Monday, December 20, 2010

Keeping Busy Before Christmas

Last weekend ended up being great. It didn't go exactly to plan, but that was probably for the best. I was humming and hawing about staying in Friday night since I had a lot lined up for the rest of the weekend, but I forced myself to be social. I met up with some other teachers to go to a "house party", here in Osan. Since houses in this country are hard to come by and english teachers are usually shacked up in the ghetto, the party resembled the kind we used to throw in our dorm rooms at uni.
The Korean wine was freely flowing. I wish I had a photo, speaking of university days, my wine was poured to me in a plastic freakin' measuring cup! I guess desperate times, call for desperate measures (pardon the pun!) It was a Christmas potluck party, not quite like the ones we throw at home, our hostess was in her PJ's with reindeer antlers on and the only seating area was sitting cross legged on the floor or cheek to cheek on the bed. Classy, n'est pas? Not that I'm complaining, it was fun. But, there are definitely some odd folks in the small circuit of teachers here, it made for a fun and colorful evening.
When I got home I had a post party skype date (which I heard was pretty amusing for Garry considering the shape I was in), so when my alarm rang Saturday morning I was feeling a little worse for wares. I had a Christmas lunch in Suwon with Gezina and her friends and a splitting headache from the Korean poison I was drinking last night, that was begging me to go back to bed. I think this may be my first hangover in Korea. Not bad considering I live in a country that would give England a run for their money on alcohol consumption and public drunkeness.
I made it to lunch and luckily the Korean BBQ re-energized me back to my normal self. I was included in a Secret Santa with a bunch of relative strangers and we had SUCH a lovely afternoon. It was a beautiful mix of people from Korea, S.A, Oz and North America. Lunch turned into coffee and then strolling and a little shopping. My original plan was to venture back to Seoul for a big night out but luckily one of the girls bailed and we decided to postpone till January.
I was so pleased that I was able to fully enjoy my Saturday, wear myself out, and have the guilty pleasure of heading home around dusk and crawling back into my PJ's and having an early night in. SUCH a better option in the state I was in, rather than traipsing around Seoul on another drinking binge unaware of where I would eventually lay my head to sleep (IF I lay my head to sleep) until the subway opens up again in the morning to take me back home.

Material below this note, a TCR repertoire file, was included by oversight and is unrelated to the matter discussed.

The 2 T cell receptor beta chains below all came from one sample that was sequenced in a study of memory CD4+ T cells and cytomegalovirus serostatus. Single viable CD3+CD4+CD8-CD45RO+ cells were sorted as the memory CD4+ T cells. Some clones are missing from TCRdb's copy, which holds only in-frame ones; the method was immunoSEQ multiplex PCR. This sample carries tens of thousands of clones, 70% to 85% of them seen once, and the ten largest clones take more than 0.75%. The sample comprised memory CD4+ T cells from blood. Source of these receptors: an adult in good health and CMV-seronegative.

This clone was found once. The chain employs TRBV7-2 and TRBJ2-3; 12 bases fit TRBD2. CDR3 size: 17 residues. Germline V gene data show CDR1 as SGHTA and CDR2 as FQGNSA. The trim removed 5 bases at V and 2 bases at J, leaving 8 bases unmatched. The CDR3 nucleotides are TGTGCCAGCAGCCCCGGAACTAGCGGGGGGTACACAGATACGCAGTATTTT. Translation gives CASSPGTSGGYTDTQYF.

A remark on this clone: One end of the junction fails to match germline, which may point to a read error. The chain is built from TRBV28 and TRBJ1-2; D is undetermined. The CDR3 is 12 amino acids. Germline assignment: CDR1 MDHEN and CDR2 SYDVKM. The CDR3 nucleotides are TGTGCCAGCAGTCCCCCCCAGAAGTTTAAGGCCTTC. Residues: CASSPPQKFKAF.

Sunday was another great day. I took the bus for the first time into Seoul and though a little steeper in price (a whopping $3, as opposed to the usual $1 on the subway), it was worth its weight in gold for the comfort of sitting the whole way, no stops and a door to door trip time of about 45 minutes to Nambu Station, in somewhat central Seoul. Costco was the main purpose of heading into Seoul. It 's supposed to be a foreigners delight because there is a lot of western brands there, for a little taste of home. But......not sure it was quite worth it. I got peanut butter and cheese, my 2 objectives, but like most costco trips, I walked out with WAY more than I needed. And UNLIKE most Costco trips, I didn't have a car to walk to in the parking lot. And if you think Costco's at home is busy......this one was insane. As much as I love Korea and it's inhabitants, common courtesies of letting people get past you, or saying excusing me when they almost knock you over, are unheard of, (old grandmothers, called Ajumma's here, are the WORST culprits of this, they're ruthless). Add shopping carts, whole family shopping expeditions, 3 floors of stuff to buy, 10 minute cues for the escalator to get from one floor to the next and you have the perfect recipe for a shopping trip from hell. I think that may have been my first and last trip to Costco in Korea.
Our next destination in Seoul was a much more pleasant one. I went to Itaewon, another westernized part of Seoul, for the afternoon with Gezina. Itaewon is a city district, catering to foreigners, packed with bars and restaurant and shops advertising "big sizes". We shopped the dozens of market stalls and just wandered around until we pitstopped at an Irish Pub for a lunch of bangers and mash. I love exploring new parts of Seoul. It seems every weekend offers something new to do. As I've said before, this experience in Korea is amazing. Not only do I work and get a paycheck, and have a wonderful little place to call home, but I also still feel like I am travelling. Everyday and every place opens up new adventures to have and new people to meet. Happiness.
This week I have something going on pretty much every night leading up to Christmas. It's a defence tactic to keep me from getting homesick at the holidays, but also it seems like fun things to do keep popping up around all me!
Only a few more days till Christmas!!

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